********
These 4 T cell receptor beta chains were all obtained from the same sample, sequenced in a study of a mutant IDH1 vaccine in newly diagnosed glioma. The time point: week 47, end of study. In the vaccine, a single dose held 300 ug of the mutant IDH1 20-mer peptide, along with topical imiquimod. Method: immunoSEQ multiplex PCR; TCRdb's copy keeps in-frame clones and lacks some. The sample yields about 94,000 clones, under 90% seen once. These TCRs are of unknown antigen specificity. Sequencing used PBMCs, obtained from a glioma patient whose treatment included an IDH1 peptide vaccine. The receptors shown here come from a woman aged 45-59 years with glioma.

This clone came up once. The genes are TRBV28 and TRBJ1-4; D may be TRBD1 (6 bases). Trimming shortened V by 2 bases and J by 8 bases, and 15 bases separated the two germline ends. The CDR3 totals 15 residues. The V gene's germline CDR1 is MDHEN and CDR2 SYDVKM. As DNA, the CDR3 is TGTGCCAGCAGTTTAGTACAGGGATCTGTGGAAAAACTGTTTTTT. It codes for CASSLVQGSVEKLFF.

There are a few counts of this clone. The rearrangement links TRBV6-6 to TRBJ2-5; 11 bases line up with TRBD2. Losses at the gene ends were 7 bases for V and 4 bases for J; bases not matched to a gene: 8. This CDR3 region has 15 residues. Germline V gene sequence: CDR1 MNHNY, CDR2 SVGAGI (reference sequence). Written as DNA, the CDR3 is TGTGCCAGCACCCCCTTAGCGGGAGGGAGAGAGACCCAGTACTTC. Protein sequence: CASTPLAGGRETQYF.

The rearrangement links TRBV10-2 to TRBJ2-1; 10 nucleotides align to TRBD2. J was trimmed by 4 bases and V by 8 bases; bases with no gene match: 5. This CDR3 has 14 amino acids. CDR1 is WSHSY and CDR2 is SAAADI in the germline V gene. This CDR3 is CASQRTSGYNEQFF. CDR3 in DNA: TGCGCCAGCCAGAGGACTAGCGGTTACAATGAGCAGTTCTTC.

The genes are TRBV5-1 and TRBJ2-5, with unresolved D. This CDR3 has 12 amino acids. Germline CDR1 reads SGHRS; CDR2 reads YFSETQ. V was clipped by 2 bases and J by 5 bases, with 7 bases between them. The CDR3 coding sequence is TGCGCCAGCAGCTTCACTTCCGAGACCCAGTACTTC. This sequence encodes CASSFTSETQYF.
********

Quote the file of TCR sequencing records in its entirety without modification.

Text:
These 4 T cell receptor beta chains were all obtained from the same sample, sequenced in a study of a mutant IDH1 vaccine in newly diagnosed glioma. The time point: week 47, end of study. In the vaccine, a single dose held 300 ug of the mutant IDH1 20-mer peptide, along with topical imiquimod. Method: immunoSEQ multiplex PCR; TCRdb's copy keeps in-frame clones and lacks some. The sample yields about 94,000 clones, under 90% seen once. These TCRs are of unknown antigen specificity. Sequencing used PBMCs, obtained from a glioma patient whose treatment included an IDH1 peptide vaccine. The receptors shown here come from a woman aged 45-59 years with glioma.

This clone came up once. The genes are TRBV28 and TRBJ1-4; D may be TRBD1 (6 bases). Trimming shortened V by 2 bases and J by 8 bases, and 15 bases separated the two germline ends. The CDR3 totals 15 residues. The V gene's germline CDR1 is MDHEN and CDR2 SYDVKM. As DNA, the CDR3 is TGTGCCAGCAGTTTAGTACAGGGATCTGTGGAAAAACTGTTTTTT. It codes for CASSLVQGSVEKLFF.

There are a few counts of this clone. The rearrangement links TRBV6-6 to TRBJ2-5; 11 bases line up with TRBD2. Losses at the gene ends were 7 bases for V and 4 bases for J; bases not matched to a gene: 8. This CDR3 region has 15 residues. Germline V gene sequence: CDR1 MNHNY, CDR2 SVGAGI (reference sequence). Written as DNA, the CDR3 is TGTGCCAGCACCCCCTTAGCGGGAGGGAGAGAGACCCAGTACTTC. Protein sequence: CASTPLAGGRETQYF.

The rearrangement links TRBV10-2 to TRBJ2-1; 10 nucleotides align to TRBD2. J was trimmed by 4 bases and V by 8 bases; bases with no gene match: 5. This CDR3 has 14 amino acids. CDR1 is WSHSY and CDR2 is SAAADI in the germline V gene. This CDR3 is CASQRTSGYNEQFF. CDR3 in DNA: TGCGCCAGCCAGAGGACTAGCGGTTACAATGAGCAGTTCTTC.

The genes are TRBV5-1 and TRBJ2-5, with unresolved D. This CDR3 has 12 amino acids. Germline CDR1 reads SGHRS; CDR2 reads YFSETQ. V was clipped by 2 bases and J by 5 bases, with 7 bases between them. The CDR3 coding sequence is TGCGCCAGCAGCTTCACTTCCGAGACCCAGTACTTC. This sequence encodes CASSFTSETQYF.